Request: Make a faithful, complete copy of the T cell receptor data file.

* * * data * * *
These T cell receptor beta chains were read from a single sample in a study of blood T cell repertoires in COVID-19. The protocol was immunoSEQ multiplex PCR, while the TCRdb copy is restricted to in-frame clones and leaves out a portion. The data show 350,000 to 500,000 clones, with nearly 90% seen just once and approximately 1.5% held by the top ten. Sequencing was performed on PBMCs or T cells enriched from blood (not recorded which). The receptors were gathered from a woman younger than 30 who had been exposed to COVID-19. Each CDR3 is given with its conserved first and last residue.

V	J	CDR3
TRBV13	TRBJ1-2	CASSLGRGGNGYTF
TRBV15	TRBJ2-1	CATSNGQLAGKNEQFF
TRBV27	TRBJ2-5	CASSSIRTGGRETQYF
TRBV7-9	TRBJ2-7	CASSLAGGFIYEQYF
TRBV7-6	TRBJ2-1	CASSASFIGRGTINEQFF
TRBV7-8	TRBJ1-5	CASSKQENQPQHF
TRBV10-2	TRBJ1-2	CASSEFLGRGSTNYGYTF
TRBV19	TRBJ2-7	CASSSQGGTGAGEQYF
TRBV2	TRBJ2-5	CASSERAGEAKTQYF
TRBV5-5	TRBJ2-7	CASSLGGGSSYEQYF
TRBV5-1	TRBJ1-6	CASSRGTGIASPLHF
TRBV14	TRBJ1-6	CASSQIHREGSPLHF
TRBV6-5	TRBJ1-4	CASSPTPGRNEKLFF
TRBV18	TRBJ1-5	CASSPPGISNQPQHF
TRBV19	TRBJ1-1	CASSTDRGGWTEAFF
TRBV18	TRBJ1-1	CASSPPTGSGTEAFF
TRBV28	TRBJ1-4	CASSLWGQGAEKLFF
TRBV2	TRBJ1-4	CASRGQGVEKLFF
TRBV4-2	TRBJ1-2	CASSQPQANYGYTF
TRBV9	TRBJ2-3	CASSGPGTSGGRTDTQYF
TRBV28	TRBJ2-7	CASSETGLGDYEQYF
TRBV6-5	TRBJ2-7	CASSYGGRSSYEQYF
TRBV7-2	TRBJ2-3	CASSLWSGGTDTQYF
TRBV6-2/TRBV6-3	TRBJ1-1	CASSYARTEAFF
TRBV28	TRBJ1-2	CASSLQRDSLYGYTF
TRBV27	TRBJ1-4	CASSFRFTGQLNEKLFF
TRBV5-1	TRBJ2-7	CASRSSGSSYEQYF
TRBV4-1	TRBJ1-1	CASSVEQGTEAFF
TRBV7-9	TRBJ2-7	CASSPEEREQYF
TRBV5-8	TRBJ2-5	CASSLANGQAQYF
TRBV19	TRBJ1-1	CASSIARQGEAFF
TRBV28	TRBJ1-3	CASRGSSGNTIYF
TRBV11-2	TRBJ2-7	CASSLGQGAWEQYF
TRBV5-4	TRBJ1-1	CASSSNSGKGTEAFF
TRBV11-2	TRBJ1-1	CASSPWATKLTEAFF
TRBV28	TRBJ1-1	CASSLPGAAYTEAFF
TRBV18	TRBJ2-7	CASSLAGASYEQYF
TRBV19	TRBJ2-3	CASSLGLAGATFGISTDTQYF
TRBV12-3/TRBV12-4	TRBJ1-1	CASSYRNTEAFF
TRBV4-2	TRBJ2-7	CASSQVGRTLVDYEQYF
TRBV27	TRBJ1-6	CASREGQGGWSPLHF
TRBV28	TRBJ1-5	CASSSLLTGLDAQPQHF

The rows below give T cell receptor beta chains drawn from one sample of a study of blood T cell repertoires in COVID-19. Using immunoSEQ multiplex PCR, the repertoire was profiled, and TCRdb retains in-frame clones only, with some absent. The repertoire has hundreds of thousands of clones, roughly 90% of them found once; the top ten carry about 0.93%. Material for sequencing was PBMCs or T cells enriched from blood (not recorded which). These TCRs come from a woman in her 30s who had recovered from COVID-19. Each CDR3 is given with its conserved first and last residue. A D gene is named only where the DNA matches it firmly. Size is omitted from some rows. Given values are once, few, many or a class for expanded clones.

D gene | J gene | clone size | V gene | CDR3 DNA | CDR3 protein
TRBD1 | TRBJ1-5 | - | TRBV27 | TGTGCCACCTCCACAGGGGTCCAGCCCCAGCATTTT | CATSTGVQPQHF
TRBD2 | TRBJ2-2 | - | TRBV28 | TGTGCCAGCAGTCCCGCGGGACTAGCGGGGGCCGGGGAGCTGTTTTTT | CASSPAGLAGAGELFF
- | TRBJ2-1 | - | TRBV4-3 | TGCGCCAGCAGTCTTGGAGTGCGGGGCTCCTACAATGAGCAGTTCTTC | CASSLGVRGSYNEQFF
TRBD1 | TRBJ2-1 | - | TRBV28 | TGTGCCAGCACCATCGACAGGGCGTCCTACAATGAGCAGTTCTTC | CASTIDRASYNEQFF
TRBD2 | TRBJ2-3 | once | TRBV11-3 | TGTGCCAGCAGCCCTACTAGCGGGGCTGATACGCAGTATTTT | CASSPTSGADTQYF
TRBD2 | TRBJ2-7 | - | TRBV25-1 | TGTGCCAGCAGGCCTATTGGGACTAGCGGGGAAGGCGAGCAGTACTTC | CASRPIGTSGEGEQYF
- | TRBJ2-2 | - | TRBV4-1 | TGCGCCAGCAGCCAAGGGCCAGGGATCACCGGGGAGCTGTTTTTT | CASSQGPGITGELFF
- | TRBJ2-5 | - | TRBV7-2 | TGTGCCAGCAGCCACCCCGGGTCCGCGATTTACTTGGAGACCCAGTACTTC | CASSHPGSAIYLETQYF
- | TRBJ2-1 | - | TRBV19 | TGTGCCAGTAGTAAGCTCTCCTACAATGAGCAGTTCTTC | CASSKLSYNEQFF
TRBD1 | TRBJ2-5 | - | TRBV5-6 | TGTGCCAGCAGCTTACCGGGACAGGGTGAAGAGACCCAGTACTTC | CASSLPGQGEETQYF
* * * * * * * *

These T cell receptor beta chains were read from a single sample in a study of blood T cell repertoires in COVID-19. The protocol was immunoSEQ multiplex PCR, while the TCRdb copy is restricted to in-frame clones and leaves out a portion. The data show 350,000 to 500,000 clones, with nearly 90% seen just once and approximately 1.5% held by the top ten. Sequencing was performed on PBMCs or T cells enriched from blood (not recorded which). The receptors were gathered from a woman younger than 30 who had been exposed to COVID-19. Each CDR3 is given with its conserved first and last residue.

V	J	CDR3
TRBV13	TRBJ1-2	CASSLGRGGNGYTF
TRBV15	TRBJ2-1	CATSNGQLAGKNEQFF
TRBV27	TRBJ2-5	CASSSIRTGGRETQYF
TRBV7-9	TRBJ2-7	CASSLAGGFIYEQYF
TRBV7-6	TRBJ2-1	CASSASFIGRGTINEQFF
TRBV7-8	TRBJ1-5	CASSKQENQPQHF
TRBV10-2	TRBJ1-2	CASSEFLGRGSTNYGYTF
TRBV19	TRBJ2-7	CASSSQGGTGAGEQYF
TRBV2	TRBJ2-5	CASSERAGEAKTQYF
TRBV5-5	TRBJ2-7	CASSLGGGSSYEQYF
TRBV5-1	TRBJ1-6	CASSRGTGIASPLHF
TRBV14	TRBJ1-6	CASSQIHREGSPLHF
TRBV6-5	TRBJ1-4	CASSPTPGRNEKLFF
TRBV18	TRBJ1-5	CASSPPGISNQPQHF
TRBV19	TRBJ1-1	CASSTDRGGWTEAFF
TRBV18	TRBJ1-1	CASSPPTGSGTEAFF
TRBV28	TRBJ1-4	CASSLWGQGAEKLFF
TRBV2	TRBJ1-4	CASRGQGVEKLFF
TRBV4-2	TRBJ1-2	CASSQPQANYGYTF
TRBV9	TRBJ2-3	CASSGPGTSGGRTDTQYF
TRBV28	TRBJ2-7	CASSETGLGDYEQYF
TRBV6-5	TRBJ2-7	CASSYGGRSSYEQYF
TRBV7-2	TRBJ2-3	CASSLWSGGTDTQYF
TRBV6-2/TRBV6-3	TRBJ1-1	CASSYARTEAFF
TRBV28	TRBJ1-2	CASSLQRDSLYGYTF
TRBV27	TRBJ1-4	CASSFRFTGQLNEKLFF
TRBV5-1	TRBJ2-7	CASRSSGSSYEQYF
TRBV4-1	TRBJ1-1	CASSVEQGTEAFF
TRBV7-9	TRBJ2-7	CASSPEEREQYF
TRBV5-8	TRBJ2-5	CASSLANGQAQYF
TRBV19	TRBJ1-1	CASSIARQGEAFF
TRBV28	TRBJ1-3	CASRGSSGNTIYF
TRBV11-2	TRBJ2-7	CASSLGQGAWEQYF
TRBV5-4	TRBJ1-1	CASSSNSGKGTEAFF
TRBV11-2	TRBJ1-1	CASSPWATKLTEAFF
TRBV28	TRBJ1-1	CASSLPGAAYTEAFF
TRBV18	TRBJ2-7	CASSLAGASYEQYF
TRBV19	TRBJ2-3	CASSLGLAGATFGISTDTQYF
TRBV12-3/TRBV12-4	TRBJ1-1	CASSYRNTEAFF
TRBV4-2	TRBJ2-7	CASSQVGRTLVDYEQYF
TRBV27	TRBJ1-6	CASREGQGGWSPLHF
TRBV28	TRBJ1-5	CASSSLLTGLDAQPQHF

The rows below give T cell receptor beta chains drawn from one sample of a study of blood T cell repertoires in COVID-19. Using immunoSEQ multiplex PCR, the repertoire was profiled, and TCRdb retains in-frame clones only, with some absent. The repertoire has hundreds of thousands of clones, roughly 90% of them found once; the top ten carry about 0.93%. Material for sequencing was PBMCs or T cells enriched from blood (not recorded which). These TCRs come from a woman in her 30s who had recovered from COVID-19. Each CDR3 is given with its conserved first and last residue. A D gene is named only where the DNA matches it firmly. Size is omitted from some rows. Given values are once, few, many or a class for expanded clones.

D gene | J gene | clone size | V gene | CDR3 DNA | CDR3 protein
TRBD1 | TRBJ1-5 | - | TRBV27 | TGTGCCACCTCCACAGGGGTCCAGCCCCAGCATTTT | CATSTGVQPQHF
TRBD2 | TRBJ2-2 | - | TRBV28 | TGTGCCAGCAGTCCCGCGGGACTAGCGGGGGCCGGGGAGCTGTTTTTT | CASSPAGLAGAGELFF
- | TRBJ2-1 | - | TRBV4-3 | TGCGCCAGCAGTCTTGGAGTGCGGGGCTCCTACAATGAGCAGTTCTTC | CASSLGVRGSYNEQFF
TRBD1 | TRBJ2-1 | - | TRBV28 | TGTGCCAGCACCATCGACAGGGCGTCCTACAATGAGCAGTTCTTC | CASTIDRASYNEQFF
TRBD2 | TRBJ2-3 | once | TRBV11-3 | TGTGCCAGCAGCCCTACTAGCGGGGCTGATACGCAGTATTTT | CASSPTSGADTQYF
TRBD2 | TRBJ2-7 | - | TRBV25-1 | TGTGCCAGCAGGCCTATTGGGACTAGCGGGGAAGGCGAGCAGTACTTC | CASRPIGTSGEGEQYF
- | TRBJ2-2 | - | TRBV4-1 | TGCGCCAGCAGCCAAGGGCCAGGGATCACCGGGGAGCTGTTTTTT | CASSQGPGITGELFF
- | TRBJ2-5 | - | TRBV7-2 | TGTGCCAGCAGCCACCCCGGGTCCGCGATTTACTTGGAGACCCAGTACTTC | CASSHPGSAIYLETQYF
- | TRBJ2-1 | - | TRBV19 | TGTGCCAGTAGTAAGCTCTCCTACAATGAGCAGTTCTTC | CASSKLSYNEQFF
TRBD1 | TRBJ2-5 | - | TRBV5-6 | TGTGCCAGCAGCTTACCGGGACAGGGTGAAGAGACCCAGTACTTC | CASSLPGQGEETQYF